How to Become One

Wondering how to become a brand ambassador yourself? There are a number of things you can do to make it happen. First, take a cue from Chloé Sherman: Keep an active and engaged social media presence. Tagging your favorite brands in your posts will help get a company's attention, and posting photos that represent you as your most authentic self will help them see if your personal "brand" aligns with the company's image.

Also, make sure you're following a brand's account—occasionally, brands like Gaynor Minden will be actively looking for representatives, and you'll want to be in the loop so you can apply at the right time, in the right way. Each company has its own method of finding ambassadors, so the most important things you can do are do your research, follow through with the appropriate steps and make sure you genuinely love the brand before you commit to the relationship.

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When School of American Ballet student Alexandra de Roos was 8 years old, she placed a collection box at her dance studio for others to donate their gently used dancewear. De Roos, now 17, has since turned that single collection box into a nonprofit organization that aims to minimize economic barriers in the performing arts with free dancewear and classes.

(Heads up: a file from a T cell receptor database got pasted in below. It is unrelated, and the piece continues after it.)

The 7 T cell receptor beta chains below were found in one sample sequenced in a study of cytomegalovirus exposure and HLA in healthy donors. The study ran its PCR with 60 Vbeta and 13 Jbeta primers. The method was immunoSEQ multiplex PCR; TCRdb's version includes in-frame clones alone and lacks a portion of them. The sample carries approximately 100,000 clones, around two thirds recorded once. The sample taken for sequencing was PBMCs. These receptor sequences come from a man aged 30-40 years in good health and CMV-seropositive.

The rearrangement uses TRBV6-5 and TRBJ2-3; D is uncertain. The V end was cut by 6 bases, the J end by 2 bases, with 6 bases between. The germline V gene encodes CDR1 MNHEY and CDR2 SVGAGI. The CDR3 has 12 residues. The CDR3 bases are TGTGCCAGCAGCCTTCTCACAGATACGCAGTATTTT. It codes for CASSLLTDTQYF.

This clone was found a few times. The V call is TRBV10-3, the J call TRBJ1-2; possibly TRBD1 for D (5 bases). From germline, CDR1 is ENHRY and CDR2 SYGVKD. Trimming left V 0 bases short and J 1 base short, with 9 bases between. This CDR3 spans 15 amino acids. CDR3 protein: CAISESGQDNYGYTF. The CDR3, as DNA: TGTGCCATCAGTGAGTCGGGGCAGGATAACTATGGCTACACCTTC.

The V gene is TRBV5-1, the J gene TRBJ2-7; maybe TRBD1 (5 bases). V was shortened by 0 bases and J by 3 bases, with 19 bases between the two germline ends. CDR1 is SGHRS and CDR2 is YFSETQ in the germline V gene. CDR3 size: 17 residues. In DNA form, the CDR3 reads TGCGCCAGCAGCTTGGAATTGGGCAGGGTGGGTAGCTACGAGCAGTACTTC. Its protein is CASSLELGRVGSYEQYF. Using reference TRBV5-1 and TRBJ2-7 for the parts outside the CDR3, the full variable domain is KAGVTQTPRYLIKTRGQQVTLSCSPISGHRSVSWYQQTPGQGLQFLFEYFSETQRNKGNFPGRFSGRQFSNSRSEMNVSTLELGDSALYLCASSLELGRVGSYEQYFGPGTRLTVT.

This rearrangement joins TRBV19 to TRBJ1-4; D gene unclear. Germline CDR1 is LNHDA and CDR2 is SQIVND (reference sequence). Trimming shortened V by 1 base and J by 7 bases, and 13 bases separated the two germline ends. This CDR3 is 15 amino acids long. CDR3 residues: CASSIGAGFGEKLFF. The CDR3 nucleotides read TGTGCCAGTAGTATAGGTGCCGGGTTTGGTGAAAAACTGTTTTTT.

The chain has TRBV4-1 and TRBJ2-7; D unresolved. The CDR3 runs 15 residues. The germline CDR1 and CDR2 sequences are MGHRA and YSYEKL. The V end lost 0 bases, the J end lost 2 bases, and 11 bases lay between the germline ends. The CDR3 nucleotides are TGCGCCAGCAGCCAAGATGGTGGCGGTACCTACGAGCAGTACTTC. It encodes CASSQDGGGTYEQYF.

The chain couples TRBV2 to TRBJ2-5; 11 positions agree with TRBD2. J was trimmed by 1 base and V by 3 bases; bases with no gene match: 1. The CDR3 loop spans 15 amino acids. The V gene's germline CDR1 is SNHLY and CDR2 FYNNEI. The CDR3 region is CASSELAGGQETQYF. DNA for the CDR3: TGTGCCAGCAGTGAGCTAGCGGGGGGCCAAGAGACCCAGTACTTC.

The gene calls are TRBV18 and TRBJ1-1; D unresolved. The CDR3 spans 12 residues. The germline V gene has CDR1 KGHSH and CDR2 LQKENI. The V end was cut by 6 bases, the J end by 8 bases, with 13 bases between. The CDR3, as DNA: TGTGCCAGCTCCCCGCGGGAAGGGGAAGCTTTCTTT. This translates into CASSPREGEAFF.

De Roos' organization, Peace Love Leotards, has collected about $2,600 of new and gently-used dancewear and $2,000 in grants and donations since formally launching in April. Dancers or studio owners can request items through a form on the organization's website.

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"To have them be like 'We want to help you with this and we love this idea and what you're doing is amazing,' that was really exciting to me," she said. "It was very heartwarming."

Jordan Reed, the creator of custom dancewear brand Lone Reed Designs, said she has donated seven items to Peace Love Leotards with plans to donate more consistently every quarter. Custom leotards often retail at higher prices, but Reed, a former Houston Ballet corps member, said the one-of-a-kind clothing offers an "extra bit of confidence, which can go more than a long way in a dancer's journey of training."

Paul Plesh, a sales director for Wear Moi in the United States and Canada, said the company donated 11 leotards after finding Peace Love Leotards' mission to be "commendable." Joey Dowling-Fakhrieh, the founder and creative director of Jo+Jax, said dancewear "can make a significant impact on a student's confidence, as well as how much they enjoy the process of learning dance."